Post by: <k> on December 07, 2011, 12:25:50 AM
(http://www.worldofcoins.eu/forum/index.php?action=dlattach;topic=12667.0;attach=73409;image)



(http://www.worldofcoins.eu/forum/index.php?action=dlattach;topic=12667.0;attach=73410;image)

Nigeria issued a holed halfpenny and penny after independence. Previously it had used the coinage of British West Africa, a currency union. The halfpenny was 21mm in diameter, while the penny was 28mm. A farthing was never issued.

 
Title: Re: British Empire & C/W: a parade of pre-decimal denominations
Post by: <k> on December 07, 2011, 12:30:19 AM
(http://www.worldofcoins.eu/forum/index.php?action=dlattach;topic=9881.0;attach=14066;image)

Zambia issued a holed penny after independence. It was 27mm in diameter. A farthing or halfpenny were never issued.



(http://www.worldofcoins.eu/forum/index.php?action=dlattach;topic=39350.0;attach=72105;image)

Malawi also issued a penny after independence. It was also 27mm in diameter. Although it was not holed, its very basic design was very similar to that of Zambia's penny. A farthing or halfpenny were never issued.

 
Title: Re: British Empire & C/W: a parade of pre-decimal denominations
Post by: <k> on December 07, 2011, 12:33:44 AM
(http://www.worldofcoins.eu/forum/index.php?action=dlattach;topic=12667.0;attach=73279;image)



(http://www.worldofcoins.eu/forum/index.php?action=dlattach;topic=12667.0;attach=73280;image)

Ghana issued a halfpenny and penny after independence. The African star of freedom, also featured on Ghana's flag, appeared on the reverse of all the coins. The halfpenny was 21mm in diameter, while the penny was 25.5mm. A farthing was never issued.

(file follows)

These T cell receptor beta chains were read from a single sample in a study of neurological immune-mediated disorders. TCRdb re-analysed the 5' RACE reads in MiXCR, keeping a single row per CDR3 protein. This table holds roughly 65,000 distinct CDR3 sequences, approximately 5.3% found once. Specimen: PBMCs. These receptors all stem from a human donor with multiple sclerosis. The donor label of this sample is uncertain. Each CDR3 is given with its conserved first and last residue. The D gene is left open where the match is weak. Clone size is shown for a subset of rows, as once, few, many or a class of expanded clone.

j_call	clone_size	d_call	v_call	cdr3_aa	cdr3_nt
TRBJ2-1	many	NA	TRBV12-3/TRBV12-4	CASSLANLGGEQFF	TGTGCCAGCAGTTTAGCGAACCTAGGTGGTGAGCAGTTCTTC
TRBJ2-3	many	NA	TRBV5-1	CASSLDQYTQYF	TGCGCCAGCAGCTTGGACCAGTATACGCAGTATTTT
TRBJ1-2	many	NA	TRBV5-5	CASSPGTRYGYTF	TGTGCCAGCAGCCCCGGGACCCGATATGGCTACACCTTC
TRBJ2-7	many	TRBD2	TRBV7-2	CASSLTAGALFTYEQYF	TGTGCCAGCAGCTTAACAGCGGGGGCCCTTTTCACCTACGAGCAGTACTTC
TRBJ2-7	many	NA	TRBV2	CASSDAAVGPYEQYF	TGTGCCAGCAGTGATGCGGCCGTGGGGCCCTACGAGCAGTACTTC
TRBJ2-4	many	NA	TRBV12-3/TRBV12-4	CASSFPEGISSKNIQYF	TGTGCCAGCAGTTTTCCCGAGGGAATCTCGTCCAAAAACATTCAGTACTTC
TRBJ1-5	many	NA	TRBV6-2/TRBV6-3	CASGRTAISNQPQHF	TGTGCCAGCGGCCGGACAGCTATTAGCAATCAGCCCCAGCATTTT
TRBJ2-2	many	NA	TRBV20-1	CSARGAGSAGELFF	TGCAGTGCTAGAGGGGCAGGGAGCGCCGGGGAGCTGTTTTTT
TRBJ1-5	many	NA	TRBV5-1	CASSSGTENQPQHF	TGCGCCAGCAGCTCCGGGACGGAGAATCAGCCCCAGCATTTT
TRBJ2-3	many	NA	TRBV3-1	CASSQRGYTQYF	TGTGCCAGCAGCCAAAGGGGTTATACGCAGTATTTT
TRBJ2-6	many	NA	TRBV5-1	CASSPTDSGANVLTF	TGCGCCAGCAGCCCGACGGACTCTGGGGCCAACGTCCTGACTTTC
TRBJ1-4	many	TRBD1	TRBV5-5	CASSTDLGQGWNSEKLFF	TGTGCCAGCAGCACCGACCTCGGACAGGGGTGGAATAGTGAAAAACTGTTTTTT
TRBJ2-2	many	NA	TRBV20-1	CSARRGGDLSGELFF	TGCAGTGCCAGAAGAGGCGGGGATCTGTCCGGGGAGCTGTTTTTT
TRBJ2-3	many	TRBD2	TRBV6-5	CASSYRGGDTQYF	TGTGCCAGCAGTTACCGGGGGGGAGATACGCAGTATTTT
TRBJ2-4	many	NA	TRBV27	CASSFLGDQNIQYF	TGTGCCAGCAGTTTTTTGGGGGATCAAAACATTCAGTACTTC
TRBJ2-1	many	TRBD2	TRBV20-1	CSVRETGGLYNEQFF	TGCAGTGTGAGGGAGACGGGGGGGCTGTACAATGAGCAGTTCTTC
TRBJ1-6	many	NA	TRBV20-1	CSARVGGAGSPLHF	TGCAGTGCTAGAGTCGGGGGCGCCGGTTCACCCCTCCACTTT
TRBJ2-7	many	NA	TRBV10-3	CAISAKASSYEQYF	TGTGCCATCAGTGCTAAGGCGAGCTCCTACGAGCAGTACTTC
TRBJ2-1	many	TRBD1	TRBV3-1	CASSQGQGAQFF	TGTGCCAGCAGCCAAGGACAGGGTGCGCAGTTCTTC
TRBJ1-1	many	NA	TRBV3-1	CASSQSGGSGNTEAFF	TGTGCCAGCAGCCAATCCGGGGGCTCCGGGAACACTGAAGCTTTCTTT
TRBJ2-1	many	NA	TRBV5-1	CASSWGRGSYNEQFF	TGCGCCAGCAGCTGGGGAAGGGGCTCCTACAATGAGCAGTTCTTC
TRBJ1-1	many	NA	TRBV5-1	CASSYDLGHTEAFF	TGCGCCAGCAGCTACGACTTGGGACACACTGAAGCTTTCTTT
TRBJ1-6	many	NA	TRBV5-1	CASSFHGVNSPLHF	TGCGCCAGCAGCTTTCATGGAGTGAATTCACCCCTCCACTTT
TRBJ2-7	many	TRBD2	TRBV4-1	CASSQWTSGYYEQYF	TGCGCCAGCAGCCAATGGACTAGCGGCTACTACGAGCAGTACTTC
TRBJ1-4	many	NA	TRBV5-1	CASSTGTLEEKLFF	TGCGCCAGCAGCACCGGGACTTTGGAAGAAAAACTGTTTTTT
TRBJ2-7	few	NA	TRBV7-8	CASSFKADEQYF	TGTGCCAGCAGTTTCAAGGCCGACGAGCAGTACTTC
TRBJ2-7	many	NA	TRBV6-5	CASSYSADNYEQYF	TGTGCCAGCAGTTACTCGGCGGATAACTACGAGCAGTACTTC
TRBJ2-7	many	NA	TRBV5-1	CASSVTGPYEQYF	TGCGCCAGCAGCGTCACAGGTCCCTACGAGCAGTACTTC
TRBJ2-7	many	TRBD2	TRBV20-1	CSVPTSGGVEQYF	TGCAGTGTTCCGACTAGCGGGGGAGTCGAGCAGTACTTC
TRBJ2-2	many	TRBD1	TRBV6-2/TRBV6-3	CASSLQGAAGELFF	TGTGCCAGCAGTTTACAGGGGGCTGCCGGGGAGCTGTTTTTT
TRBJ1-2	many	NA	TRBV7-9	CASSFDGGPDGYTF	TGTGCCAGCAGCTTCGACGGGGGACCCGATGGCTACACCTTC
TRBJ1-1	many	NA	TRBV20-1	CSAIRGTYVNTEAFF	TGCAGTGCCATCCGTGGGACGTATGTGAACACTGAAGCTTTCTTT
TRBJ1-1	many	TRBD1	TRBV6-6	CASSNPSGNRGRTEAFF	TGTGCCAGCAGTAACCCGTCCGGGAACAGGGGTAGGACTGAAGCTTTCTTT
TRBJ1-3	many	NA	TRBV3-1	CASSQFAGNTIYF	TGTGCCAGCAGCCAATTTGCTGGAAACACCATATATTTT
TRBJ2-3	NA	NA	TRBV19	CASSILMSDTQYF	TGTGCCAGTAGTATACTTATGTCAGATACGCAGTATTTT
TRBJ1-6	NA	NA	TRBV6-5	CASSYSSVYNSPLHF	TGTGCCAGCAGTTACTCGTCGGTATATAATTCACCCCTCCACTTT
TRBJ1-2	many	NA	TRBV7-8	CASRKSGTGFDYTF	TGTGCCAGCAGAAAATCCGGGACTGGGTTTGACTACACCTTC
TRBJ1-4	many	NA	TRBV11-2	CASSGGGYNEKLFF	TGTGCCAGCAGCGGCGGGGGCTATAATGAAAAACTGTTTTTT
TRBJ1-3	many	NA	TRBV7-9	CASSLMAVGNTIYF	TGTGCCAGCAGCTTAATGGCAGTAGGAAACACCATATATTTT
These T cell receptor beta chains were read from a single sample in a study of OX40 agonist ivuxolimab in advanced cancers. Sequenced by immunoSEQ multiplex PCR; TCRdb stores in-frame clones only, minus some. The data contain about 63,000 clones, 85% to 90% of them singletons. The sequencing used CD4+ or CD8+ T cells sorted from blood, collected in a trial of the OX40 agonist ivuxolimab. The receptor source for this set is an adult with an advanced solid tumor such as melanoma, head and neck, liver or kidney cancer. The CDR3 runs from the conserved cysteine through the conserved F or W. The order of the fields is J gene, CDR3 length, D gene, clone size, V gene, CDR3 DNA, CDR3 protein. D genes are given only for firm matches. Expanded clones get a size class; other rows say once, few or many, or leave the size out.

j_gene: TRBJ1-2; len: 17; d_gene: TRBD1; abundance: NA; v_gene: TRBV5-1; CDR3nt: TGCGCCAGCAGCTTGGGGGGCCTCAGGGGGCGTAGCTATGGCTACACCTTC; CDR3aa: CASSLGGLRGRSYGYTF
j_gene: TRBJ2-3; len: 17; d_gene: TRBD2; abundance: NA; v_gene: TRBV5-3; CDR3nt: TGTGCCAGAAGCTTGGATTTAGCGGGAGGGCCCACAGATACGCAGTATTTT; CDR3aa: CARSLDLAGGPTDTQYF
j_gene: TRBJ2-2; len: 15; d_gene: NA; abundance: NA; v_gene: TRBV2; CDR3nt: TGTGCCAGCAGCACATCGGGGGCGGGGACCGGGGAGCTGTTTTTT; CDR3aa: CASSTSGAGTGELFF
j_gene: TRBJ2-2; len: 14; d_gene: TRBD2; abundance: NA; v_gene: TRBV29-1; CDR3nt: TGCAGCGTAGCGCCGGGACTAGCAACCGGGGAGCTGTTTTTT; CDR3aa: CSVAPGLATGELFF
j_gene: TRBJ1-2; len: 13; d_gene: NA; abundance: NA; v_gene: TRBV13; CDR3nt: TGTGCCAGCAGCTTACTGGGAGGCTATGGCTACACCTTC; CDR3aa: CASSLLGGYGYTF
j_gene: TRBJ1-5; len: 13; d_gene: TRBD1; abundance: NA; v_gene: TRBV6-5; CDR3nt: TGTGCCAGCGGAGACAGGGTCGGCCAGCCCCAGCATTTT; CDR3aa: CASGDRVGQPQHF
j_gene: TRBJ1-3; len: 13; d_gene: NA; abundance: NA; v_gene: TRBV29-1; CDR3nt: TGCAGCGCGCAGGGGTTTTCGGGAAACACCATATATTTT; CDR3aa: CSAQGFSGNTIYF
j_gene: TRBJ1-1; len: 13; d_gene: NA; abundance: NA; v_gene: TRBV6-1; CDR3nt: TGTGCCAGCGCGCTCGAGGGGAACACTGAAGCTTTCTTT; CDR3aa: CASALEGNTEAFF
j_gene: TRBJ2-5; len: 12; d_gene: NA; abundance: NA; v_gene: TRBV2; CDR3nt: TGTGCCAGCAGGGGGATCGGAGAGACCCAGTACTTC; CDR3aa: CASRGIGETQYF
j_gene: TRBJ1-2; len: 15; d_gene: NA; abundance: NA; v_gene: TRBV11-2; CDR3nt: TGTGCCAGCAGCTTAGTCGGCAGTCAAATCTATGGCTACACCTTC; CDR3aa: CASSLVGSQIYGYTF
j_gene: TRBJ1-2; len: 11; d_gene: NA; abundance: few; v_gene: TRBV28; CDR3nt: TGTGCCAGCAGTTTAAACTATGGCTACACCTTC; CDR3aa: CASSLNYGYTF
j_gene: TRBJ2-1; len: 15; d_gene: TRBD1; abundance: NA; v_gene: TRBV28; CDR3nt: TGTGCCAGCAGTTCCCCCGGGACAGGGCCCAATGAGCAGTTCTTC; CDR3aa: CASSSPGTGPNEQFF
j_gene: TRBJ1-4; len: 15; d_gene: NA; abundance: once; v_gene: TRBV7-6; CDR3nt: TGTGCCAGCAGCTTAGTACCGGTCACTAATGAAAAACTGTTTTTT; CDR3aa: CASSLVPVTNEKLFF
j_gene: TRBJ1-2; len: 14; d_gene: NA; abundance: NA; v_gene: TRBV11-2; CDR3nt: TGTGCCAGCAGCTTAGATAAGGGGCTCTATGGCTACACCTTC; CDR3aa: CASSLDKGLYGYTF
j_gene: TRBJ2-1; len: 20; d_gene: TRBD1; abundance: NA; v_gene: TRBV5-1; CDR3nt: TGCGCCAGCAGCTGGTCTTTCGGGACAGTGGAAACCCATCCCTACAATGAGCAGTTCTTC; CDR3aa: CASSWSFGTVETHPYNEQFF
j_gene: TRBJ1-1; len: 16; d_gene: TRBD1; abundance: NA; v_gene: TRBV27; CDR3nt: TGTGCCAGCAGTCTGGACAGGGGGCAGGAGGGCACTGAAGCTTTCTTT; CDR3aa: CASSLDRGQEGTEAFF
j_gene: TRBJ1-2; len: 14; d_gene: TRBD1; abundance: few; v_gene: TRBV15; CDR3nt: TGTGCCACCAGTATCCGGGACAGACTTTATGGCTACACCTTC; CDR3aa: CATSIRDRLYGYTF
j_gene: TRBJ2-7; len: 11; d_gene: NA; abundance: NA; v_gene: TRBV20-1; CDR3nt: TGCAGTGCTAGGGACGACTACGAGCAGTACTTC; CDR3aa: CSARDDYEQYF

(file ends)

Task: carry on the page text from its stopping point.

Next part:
Title: Re: British Empire & C/W: a parade of pre-decimal denominations
Post by: <k> on December 07, 2011, 12:41:01 AM
(http://www.worldofcoins.eu/forum/index.php?action=dlattach;topic=27412.0;attach=50876;image)

The Gambia issued a 1966-dated penny after independence. A farthing or halfpenny were never issued. The penny, which was 25.5mm in diameter, depicted a yacht on the reverse. Though the country had become a republic, Elizabeth II was portrayed on the obverse in her capacity as Head of the Commonwealth.

See also: The Worldwide Usage of the Effigy of Queen Elizabeth II (http://www.worldofcoins.eu/forum/index.php/topic,10156.0.html)

 
Title: Re: British Empire & C/W: a parade of pre-decimal denominations
Post by: <k> on December 07, 2011, 01:36:58 AM
(http://i975.photobucket.com/albums/ae231/octoid/Jamaicad1907.jpg)



(http://i975.photobucket.com/albums/ae231/octoid/Jamaicad1903.jpg)



(http://i975.photobucket.com/albums/ae231/octoid/Jamaica1d1903.jpg)



Jamaica as a British colony issued a farthing, halfpenny and penny, but no other denominations. The farthing and halfpenny were introduced during Queen Victoria's reign, with the same reverse design as shown above. The coins were issued only in cupro-nickel until the reign of George VI, from which time they were minted in nickel-brass. Apparently the Jamaicans disliked bronze and copper coins.

The coat of arms, which is depicted on the reverse of the coins, includes the cross of St George, five pineapples and a crocodile. According to Wikipedia:

The motto of the seal has been a matter of discussion for years since inception. The original motto, INDVS VTERQVE SERVIET VNI is the Latin translation for "The two Indians will serve as one", or rather "Both Indies will serve Together", in reference to the collective servitude of the Taino and Arawak Indians to the colonizers. The motto was later replaced with the English motto "Out of Many, One People", as tribute to the unity of the different cultural minorities inhabiting the nation. Perhaps as coincidence, the motto has the same meaning with the motto of the United States; E Pluribus Unum.